Gathering to Remember 123 Deaths Daily
from Lack of Health Coverage
5:30 p.m. Arrive
6:00 p.m. Gathering Begins
Tuesday October 20
Lawn in Front of the
Lexington Theological Seminary
631 S. Limestone
Free & open to all.
Click here to view the event flyer. Please print & post it!
Please join with other Kentuckians, both inside and outside of faith communities, who realize lack of healthcare is a moral issue that is too often a matter of life and death. Tuesday evening we will gather on the lawn of the Lexington Theological Seminary to remember the 45,000 Americans who die annually (123 each day) due to having inadequate or no healthcare coverage. This event is one of hundreds across the US on 10/20 observing the National Day of Remembrance and Hope that has been called by the national interfaith coalition, Faithful Reform in Health Care. Gatherings for the same day have also by a coalition of other groups including Consumers Union, Families USA, HCAN (Health Care for America Now), Organizing for America, and the PICO National Network.
The event will feature 123 glowing luminaria arrange on the lawn in a grid. Each luminaria will represent one of the 123 people who die each day because of lack of health care coverage. In front of the luminaria, five persons wrapped in white shrouds and lying on the ground parallel to one another, will represent the five persons who will die during the hour our gathering. Five readers, portraying relatives of these five dead, will tell their loved ones' stories. After reading the story, each reader will slowly walk until they are standing over the shrouded person who represents their loved one, Following each reading, clergy leaders will briefly reflect on each story. Those gathered will respond in unison: "In the name of all who have died, we call for Reform in Health Care Now!"
In the event of rain, this gathering of remembrance will be held in the seminaries chapel.
The clergy participating will include: The Reverend Woody Berry, Sr. Pastor of Maxwell Street Presbyterian Church, The Reverend Donald K. Gillette, Pastor of East Second Street Christian Church (Disciples of Christ), and The Reverend Dr. Nancy Jo Kemper, Pastor of New Union Christian Church (Disciples of Christ) and Consultant for Advocacy for the Common Good.
The number of deaths was are memorializing, 45,000 annually, is from a paper by Harvard scientists that was published online 9/17/09 in the American Journal of Public Health. Click here for more information about this study.
Event organizer, Disciples of Christ minister Rev. Merry Jones explained the reason for the event: "The purpose of the National Day of Remembrance and Hope is to continue our collective efforts in drawing attention to the massive need and the moral imperative of quality health care for all. We must make our outrage at the status quo of our broken health care system known to our congressional representatives. We must speak truth to power on behalf of the moral imperative of caring for one another. The deaths of over 45,000 annually should haunt every American citizen until we all say, "Enough!" and reform health care now."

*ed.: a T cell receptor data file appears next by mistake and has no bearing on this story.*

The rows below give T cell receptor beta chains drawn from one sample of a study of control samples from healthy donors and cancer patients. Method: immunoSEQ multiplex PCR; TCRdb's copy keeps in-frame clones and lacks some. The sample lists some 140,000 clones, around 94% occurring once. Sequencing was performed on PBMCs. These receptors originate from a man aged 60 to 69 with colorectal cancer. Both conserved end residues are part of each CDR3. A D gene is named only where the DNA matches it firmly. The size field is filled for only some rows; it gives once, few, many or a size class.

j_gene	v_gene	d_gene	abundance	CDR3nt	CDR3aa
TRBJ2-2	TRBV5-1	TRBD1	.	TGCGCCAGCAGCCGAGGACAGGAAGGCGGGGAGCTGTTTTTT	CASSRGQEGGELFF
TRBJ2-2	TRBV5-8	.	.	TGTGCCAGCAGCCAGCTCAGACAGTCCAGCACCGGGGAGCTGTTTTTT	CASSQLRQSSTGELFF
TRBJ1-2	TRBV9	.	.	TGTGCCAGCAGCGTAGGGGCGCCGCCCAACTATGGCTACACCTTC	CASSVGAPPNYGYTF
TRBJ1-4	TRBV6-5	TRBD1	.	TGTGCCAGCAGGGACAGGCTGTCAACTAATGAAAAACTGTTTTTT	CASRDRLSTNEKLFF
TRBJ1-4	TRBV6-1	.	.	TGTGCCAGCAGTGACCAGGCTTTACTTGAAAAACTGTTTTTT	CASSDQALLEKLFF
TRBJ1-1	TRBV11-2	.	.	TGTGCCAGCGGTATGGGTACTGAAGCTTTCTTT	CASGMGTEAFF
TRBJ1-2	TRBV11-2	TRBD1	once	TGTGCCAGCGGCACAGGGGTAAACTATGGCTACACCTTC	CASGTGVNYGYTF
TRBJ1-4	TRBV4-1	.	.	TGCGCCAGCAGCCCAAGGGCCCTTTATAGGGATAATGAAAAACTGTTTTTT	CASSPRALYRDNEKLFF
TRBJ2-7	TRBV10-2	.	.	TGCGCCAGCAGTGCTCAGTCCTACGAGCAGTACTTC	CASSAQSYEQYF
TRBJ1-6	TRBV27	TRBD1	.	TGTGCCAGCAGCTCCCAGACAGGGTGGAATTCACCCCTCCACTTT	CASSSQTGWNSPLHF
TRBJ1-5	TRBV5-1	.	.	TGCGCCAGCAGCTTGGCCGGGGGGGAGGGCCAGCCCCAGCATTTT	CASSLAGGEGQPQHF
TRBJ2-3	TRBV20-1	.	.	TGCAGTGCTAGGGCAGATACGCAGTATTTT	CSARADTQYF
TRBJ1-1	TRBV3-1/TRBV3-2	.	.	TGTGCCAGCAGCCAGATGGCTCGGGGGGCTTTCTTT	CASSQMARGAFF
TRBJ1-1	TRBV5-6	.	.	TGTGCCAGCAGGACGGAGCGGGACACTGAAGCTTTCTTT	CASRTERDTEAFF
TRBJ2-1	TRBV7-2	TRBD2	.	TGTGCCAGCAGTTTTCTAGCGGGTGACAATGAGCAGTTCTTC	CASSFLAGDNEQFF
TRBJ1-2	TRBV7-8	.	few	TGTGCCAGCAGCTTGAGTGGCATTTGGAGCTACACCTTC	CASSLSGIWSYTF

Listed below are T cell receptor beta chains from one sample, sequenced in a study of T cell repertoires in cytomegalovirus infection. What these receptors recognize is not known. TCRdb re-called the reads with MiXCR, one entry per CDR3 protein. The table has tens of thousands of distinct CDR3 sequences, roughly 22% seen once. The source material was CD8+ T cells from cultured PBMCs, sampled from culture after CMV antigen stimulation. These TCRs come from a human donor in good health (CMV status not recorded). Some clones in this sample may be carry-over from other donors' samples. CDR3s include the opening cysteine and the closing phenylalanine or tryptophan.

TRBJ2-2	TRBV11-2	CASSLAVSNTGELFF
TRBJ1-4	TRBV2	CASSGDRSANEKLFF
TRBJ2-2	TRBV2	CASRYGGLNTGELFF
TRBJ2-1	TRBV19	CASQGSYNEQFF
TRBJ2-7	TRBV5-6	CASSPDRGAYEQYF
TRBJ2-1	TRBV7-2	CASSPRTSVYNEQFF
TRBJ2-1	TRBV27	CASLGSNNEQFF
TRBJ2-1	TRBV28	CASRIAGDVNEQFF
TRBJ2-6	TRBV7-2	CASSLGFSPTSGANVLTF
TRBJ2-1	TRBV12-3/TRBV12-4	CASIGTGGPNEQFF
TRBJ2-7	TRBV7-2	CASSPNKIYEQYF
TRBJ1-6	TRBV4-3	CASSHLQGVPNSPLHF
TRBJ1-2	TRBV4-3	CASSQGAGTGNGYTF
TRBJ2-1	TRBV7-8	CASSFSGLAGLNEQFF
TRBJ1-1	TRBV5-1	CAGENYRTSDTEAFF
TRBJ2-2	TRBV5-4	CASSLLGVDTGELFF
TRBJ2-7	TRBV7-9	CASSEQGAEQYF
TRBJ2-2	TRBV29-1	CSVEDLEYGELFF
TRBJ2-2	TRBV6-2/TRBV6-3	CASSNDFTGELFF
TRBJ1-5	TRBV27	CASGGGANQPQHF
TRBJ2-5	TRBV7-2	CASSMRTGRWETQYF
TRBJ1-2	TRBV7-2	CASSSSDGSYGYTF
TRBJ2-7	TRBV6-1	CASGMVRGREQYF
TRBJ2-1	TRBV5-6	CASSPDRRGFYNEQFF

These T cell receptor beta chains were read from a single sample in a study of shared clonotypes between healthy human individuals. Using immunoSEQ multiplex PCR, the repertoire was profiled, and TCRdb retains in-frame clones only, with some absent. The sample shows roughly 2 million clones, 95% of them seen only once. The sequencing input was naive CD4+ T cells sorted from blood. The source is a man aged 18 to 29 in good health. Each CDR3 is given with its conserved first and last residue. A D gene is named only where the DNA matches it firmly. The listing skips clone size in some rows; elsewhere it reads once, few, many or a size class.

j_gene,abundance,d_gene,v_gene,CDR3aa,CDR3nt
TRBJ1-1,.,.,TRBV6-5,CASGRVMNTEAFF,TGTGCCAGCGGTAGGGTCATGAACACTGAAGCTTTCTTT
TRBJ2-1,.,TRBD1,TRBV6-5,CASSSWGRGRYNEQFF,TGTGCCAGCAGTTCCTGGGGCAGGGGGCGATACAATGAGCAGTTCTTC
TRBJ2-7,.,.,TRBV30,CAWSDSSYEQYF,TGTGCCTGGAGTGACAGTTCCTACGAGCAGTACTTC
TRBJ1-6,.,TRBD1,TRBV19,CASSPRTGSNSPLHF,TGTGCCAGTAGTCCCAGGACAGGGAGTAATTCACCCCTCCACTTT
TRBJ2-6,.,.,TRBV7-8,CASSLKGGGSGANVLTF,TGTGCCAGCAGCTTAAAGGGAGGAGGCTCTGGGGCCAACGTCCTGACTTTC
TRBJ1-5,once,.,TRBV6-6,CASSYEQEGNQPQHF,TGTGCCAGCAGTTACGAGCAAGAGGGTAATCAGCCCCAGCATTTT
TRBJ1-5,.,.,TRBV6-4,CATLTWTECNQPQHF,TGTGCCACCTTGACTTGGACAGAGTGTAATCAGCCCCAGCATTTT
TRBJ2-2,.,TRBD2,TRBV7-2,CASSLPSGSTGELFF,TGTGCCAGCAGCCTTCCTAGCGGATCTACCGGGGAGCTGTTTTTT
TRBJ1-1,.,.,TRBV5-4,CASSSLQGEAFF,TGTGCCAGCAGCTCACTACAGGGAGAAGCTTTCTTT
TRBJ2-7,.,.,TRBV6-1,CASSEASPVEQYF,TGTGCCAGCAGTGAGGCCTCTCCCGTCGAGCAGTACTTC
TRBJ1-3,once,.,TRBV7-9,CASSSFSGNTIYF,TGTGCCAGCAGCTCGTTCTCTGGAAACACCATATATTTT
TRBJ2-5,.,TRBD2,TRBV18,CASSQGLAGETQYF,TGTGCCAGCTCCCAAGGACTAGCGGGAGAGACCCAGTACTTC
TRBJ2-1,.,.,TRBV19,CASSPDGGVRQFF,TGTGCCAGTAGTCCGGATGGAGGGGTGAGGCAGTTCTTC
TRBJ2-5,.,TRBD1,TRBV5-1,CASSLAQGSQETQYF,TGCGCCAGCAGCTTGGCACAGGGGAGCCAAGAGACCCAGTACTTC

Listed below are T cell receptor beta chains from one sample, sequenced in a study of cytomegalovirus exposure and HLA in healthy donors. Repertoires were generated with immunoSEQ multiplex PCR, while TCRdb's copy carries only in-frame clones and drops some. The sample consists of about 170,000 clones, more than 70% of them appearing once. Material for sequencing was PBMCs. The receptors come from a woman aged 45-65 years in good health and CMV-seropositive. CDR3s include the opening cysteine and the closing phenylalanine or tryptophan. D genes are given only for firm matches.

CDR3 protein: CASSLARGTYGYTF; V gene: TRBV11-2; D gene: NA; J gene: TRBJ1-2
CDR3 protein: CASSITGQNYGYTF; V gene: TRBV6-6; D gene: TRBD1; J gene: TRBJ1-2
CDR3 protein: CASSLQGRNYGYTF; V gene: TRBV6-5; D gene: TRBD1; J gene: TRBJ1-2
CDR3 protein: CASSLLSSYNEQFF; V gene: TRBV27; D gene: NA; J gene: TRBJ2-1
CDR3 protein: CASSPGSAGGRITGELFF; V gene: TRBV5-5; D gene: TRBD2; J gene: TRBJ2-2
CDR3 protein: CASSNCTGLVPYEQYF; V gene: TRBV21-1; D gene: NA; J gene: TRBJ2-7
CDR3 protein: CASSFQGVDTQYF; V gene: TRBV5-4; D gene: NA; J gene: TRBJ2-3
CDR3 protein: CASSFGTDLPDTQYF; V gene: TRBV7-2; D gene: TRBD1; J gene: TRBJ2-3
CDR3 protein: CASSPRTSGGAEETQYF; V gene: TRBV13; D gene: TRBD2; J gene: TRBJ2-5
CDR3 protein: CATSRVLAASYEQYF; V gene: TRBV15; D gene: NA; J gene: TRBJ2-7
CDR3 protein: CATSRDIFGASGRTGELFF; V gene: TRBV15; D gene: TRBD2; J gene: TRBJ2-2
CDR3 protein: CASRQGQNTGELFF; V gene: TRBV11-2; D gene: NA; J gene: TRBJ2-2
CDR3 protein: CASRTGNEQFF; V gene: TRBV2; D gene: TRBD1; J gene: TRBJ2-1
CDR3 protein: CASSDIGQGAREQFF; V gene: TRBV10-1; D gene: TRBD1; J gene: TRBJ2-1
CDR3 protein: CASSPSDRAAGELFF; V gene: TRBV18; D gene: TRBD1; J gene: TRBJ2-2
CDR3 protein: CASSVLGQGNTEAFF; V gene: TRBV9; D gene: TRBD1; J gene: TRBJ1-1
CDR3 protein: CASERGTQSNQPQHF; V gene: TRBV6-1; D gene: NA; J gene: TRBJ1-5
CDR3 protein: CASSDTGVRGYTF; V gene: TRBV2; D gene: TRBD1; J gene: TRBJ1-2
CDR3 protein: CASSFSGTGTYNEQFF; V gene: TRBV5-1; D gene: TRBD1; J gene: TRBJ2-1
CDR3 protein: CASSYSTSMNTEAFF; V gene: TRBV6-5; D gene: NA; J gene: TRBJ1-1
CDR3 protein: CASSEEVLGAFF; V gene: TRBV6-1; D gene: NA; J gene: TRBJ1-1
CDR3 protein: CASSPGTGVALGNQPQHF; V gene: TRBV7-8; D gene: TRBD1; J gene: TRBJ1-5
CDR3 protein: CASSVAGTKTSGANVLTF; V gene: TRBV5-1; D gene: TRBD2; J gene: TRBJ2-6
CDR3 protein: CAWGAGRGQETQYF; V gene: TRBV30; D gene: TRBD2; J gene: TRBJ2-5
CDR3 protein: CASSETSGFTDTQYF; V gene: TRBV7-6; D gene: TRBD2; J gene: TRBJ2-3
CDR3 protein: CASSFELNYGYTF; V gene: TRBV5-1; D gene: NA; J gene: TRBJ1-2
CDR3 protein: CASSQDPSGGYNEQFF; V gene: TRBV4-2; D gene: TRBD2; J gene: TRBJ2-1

Planning committee member Katy Zatsick, a Roman Catholic lay person preparing for ministry, added: "I was struck by a recent column by Nicholas Kristof that appeared in the Lexington Herald-Leader. Kristof wrote: 'allowing tens of thousands of Americans to die each year because they are uninsured is not simply unwise and unfortunate. It is a also wrong----a moral blot on a great nation.' "
Here, briefly, are highlights of the five (true) stories we will be highlighting:
A healthy 25 yr. old young woman and recent college graduate headed to New York to begin PhD studies in Art History dies after several days of trying to fight off a high fever;
A wife whose health insurance had been through her husband's architecture job dies after her husband was diagnosed with Alzheimer's Disease, lost his professional license, his income, and his health insurance that had covered them both. Having been a breast cancer patient, the wife was unable to continue being monitored with cancer check ups without health insurance and subsequently was diagnosed with advanced stomach cancer and died within a few months.
A mother and wife are left to grieve the loss of their son and husband, respectfully, because he had been born with a birth defect which had left him un insurable because it was treated as a pre-existing condition. Due to his family medical history, he also had the misfortune of being a likely candidate for colon cancer yet was repeatedly denied a basic colonoscopy due to lack of insurance. He died of colon cancer.
A 38 year old unemployed construction worker suffered a GI bleed. His local community hospital refused to admit him due to lack of health care insurance and supposedly expected him to go the the nearest county hospital for treatment. Upon being turned away, he bled to death in the back seat of his car.
A 55 year old electrical engineer with an MBA had successfully provided for his wife and two children until he lost his job due to downsizing. With a family history of high blood pressure and diabetes, the loss of employee health insurance created extreme stress and financial burdens. Choosing to use up his life savings to keep his family in their home and food on the table, he could no longer afford his prescription medications. He died from a massive heart attack in his wife's arms, after having spent the day searching for employment.
Central KY Chapter of Kentuckians for Single Payer Health Care
Clergy & Laity Network of Kentucky
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